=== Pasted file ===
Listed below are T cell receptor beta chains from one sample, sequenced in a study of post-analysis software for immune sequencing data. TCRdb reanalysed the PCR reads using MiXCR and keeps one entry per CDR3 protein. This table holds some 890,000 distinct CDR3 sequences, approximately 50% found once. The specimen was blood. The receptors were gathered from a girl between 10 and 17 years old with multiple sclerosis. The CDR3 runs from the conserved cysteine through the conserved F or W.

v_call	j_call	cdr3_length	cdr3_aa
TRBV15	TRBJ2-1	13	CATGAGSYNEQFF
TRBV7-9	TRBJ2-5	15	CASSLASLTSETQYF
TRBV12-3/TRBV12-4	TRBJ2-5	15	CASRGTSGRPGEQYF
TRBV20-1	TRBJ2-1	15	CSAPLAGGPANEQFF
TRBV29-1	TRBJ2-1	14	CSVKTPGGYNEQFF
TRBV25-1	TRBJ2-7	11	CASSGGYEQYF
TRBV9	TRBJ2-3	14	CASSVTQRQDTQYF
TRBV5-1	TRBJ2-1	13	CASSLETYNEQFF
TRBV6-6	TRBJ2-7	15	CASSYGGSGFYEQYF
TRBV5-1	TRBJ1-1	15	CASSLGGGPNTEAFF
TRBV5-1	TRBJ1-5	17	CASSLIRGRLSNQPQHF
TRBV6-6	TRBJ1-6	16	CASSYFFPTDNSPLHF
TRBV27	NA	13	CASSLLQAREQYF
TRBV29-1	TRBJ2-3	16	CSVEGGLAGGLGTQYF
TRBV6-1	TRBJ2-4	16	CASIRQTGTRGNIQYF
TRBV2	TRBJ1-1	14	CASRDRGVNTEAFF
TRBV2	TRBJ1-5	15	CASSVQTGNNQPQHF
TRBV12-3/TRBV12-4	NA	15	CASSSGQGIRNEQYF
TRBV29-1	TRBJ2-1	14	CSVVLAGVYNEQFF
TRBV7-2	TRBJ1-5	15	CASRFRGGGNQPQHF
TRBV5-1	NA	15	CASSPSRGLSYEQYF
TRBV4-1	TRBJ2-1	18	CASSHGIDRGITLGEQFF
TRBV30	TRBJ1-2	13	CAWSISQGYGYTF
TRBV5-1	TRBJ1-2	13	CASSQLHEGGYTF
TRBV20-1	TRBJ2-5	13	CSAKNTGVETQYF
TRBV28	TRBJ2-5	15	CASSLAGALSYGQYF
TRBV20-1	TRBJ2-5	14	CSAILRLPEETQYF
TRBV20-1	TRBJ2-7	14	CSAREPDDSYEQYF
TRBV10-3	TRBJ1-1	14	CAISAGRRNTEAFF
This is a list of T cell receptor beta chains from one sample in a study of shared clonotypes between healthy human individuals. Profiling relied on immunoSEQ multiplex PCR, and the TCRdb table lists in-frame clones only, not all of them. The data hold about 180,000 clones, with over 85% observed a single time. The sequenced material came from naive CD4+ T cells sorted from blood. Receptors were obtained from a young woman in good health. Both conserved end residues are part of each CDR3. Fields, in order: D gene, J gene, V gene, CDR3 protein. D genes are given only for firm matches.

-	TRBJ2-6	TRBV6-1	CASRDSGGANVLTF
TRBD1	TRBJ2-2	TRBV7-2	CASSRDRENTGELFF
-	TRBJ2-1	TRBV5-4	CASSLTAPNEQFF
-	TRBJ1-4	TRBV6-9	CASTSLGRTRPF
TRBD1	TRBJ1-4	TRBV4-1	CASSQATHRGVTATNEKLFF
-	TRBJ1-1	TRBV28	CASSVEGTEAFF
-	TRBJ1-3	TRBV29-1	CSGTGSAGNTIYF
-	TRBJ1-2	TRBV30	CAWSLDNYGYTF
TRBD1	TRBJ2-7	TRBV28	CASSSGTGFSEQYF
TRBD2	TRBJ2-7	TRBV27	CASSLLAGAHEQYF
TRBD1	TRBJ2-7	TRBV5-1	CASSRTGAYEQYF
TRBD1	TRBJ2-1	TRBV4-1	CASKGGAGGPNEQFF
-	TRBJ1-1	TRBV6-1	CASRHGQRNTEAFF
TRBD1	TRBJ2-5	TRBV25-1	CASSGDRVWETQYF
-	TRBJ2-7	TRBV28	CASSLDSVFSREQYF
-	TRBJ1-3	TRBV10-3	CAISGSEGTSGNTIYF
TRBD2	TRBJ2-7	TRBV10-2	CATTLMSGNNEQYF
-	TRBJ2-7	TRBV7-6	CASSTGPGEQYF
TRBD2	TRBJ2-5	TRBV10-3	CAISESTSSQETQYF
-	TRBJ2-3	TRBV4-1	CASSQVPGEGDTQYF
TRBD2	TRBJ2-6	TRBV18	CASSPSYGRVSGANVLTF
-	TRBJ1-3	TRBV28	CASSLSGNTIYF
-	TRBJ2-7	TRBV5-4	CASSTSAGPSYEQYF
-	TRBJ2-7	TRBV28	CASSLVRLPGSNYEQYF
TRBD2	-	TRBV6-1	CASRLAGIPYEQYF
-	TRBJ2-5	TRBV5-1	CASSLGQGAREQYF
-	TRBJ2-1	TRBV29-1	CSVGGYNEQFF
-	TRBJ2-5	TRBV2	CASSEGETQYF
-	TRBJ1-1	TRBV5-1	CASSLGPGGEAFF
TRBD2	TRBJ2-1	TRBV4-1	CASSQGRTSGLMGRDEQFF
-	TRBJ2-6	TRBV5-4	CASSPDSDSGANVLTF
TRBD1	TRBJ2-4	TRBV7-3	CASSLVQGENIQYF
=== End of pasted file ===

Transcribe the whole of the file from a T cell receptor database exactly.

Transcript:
Listed below are T cell receptor beta chains from one sample, sequenced in a study of post-analysis software for immune sequencing data. TCRdb reanalysed the PCR reads using MiXCR and keeps one entry per CDR3 protein. This table holds some 890,000 distinct CDR3 sequences, approximately 50% found once. The specimen was blood. The receptors were gathered from a girl between 10 and 17 years old with multiple sclerosis. The CDR3 runs from the conserved cysteine through the conserved F or W.

v_call	j_call	cdr3_length	cdr3_aa
TRBV15	TRBJ2-1	13	CATGAGSYNEQFF
TRBV7-9	TRBJ2-5	15	CASSLASLTSETQYF
TRBV12-3/TRBV12-4	TRBJ2-5	15	CASRGTSGRPGEQYF
TRBV20-1	TRBJ2-1	15	CSAPLAGGPANEQFF
TRBV29-1	TRBJ2-1	14	CSVKTPGGYNEQFF
TRBV25-1	TRBJ2-7	11	CASSGGYEQYF
TRBV9	TRBJ2-3	14	CASSVTQRQDTQYF
TRBV5-1	TRBJ2-1	13	CASSLETYNEQFF
TRBV6-6	TRBJ2-7	15	CASSYGGSGFYEQYF
TRBV5-1	TRBJ1-1	15	CASSLGGGPNTEAFF
TRBV5-1	TRBJ1-5	17	CASSLIRGRLSNQPQHF
TRBV6-6	TRBJ1-6	16	CASSYFFPTDNSPLHF
TRBV27	NA	13	CASSLLQAREQYF
TRBV29-1	TRBJ2-3	16	CSVEGGLAGGLGTQYF
TRBV6-1	TRBJ2-4	16	CASIRQTGTRGNIQYF
TRBV2	TRBJ1-1	14	CASRDRGVNTEAFF
TRBV2	TRBJ1-5	15	CASSVQTGNNQPQHF
TRBV12-3/TRBV12-4	NA	15	CASSSGQGIRNEQYF
TRBV29-1	TRBJ2-1	14	CSVVLAGVYNEQFF
TRBV7-2	TRBJ1-5	15	CASRFRGGGNQPQHF
TRBV5-1	NA	15	CASSPSRGLSYEQYF
TRBV4-1	TRBJ2-1	18	CASSHGIDRGITLGEQFF
TRBV30	TRBJ1-2	13	CAWSISQGYGYTF
TRBV5-1	TRBJ1-2	13	CASSQLHEGGYTF
TRBV20-1	TRBJ2-5	13	CSAKNTGVETQYF
TRBV28	TRBJ2-5	15	CASSLAGALSYGQYF
TRBV20-1	TRBJ2-5	14	CSAILRLPEETQYF
TRBV20-1	TRBJ2-7	14	CSAREPDDSYEQYF
TRBV10-3	TRBJ1-1	14	CAISAGRRNTEAFF
This is a list of T cell receptor beta chains from one sample in a study of shared clonotypes between healthy human individuals. Profiling relied on immunoSEQ multiplex PCR, and the TCRdb table lists in-frame clones only, not all of them. The data hold about 180,000 clones, with over 85% observed a single time. The sequenced material came from naive CD4+ T cells sorted from blood. Receptors were obtained from a young woman in good health. Both conserved end residues are part of each CDR3. Fields, in order: D gene, J gene, V gene, CDR3 protein. D genes are given only for firm matches.

-	TRBJ2-6	TRBV6-1	CASRDSGGANVLTF
TRBD1	TRBJ2-2	TRBV7-2	CASSRDRENTGELFF
-	TRBJ2-1	TRBV5-4	CASSLTAPNEQFF
-	TRBJ1-4	TRBV6-9	CASTSLGRTRPF
TRBD1	TRBJ1-4	TRBV4-1	CASSQATHRGVTATNEKLFF
-	TRBJ1-1	TRBV28	CASSVEGTEAFF
-	TRBJ1-3	TRBV29-1	CSGTGSAGNTIYF
-	TRBJ1-2	TRBV30	CAWSLDNYGYTF
TRBD1	TRBJ2-7	TRBV28	CASSSGTGFSEQYF
TRBD2	TRBJ2-7	TRBV27	CASSLLAGAHEQYF
TRBD1	TRBJ2-7	TRBV5-1	CASSRTGAYEQYF
TRBD1	TRBJ2-1	TRBV4-1	CASKGGAGGPNEQFF
-	TRBJ1-1	TRBV6-1	CASRHGQRNTEAFF
TRBD1	TRBJ2-5	TRBV25-1	CASSGDRVWETQYF
-	TRBJ2-7	TRBV28	CASSLDSVFSREQYF
-	TRBJ1-3	TRBV10-3	CAISGSEGTSGNTIYF
TRBD2	TRBJ2-7	TRBV10-2	CATTLMSGNNEQYF
-	TRBJ2-7	TRBV7-6	CASSTGPGEQYF
TRBD2	TRBJ2-5	TRBV10-3	CAISESTSSQETQYF
-	TRBJ2-3	TRBV4-1	CASSQVPGEGDTQYF
TRBD2	TRBJ2-6	TRBV18	CASSPSYGRVSGANVLTF
-	TRBJ1-3	TRBV28	CASSLSGNTIYF
-	TRBJ2-7	TRBV5-4	CASSTSAGPSYEQYF
-	TRBJ2-7	TRBV28	CASSLVRLPGSNYEQYF
TRBD2	-	TRBV6-1	CASRLAGIPYEQYF
-	TRBJ2-5	TRBV5-1	CASSLGQGAREQYF
-	TRBJ2-1	TRBV29-1	CSVGGYNEQFF
-	TRBJ2-5	TRBV2	CASSEGETQYF
-	TRBJ1-1	TRBV5-1	CASSLGPGGEAFF
TRBD2	TRBJ2-1	TRBV4-1	CASSQGRTSGLMGRDEQFF
-	TRBJ2-6	TRBV5-4	CASSPDSDSGANVLTF
TRBD1	TRBJ2-4	TRBV7-3	CASSLVQGENIQYF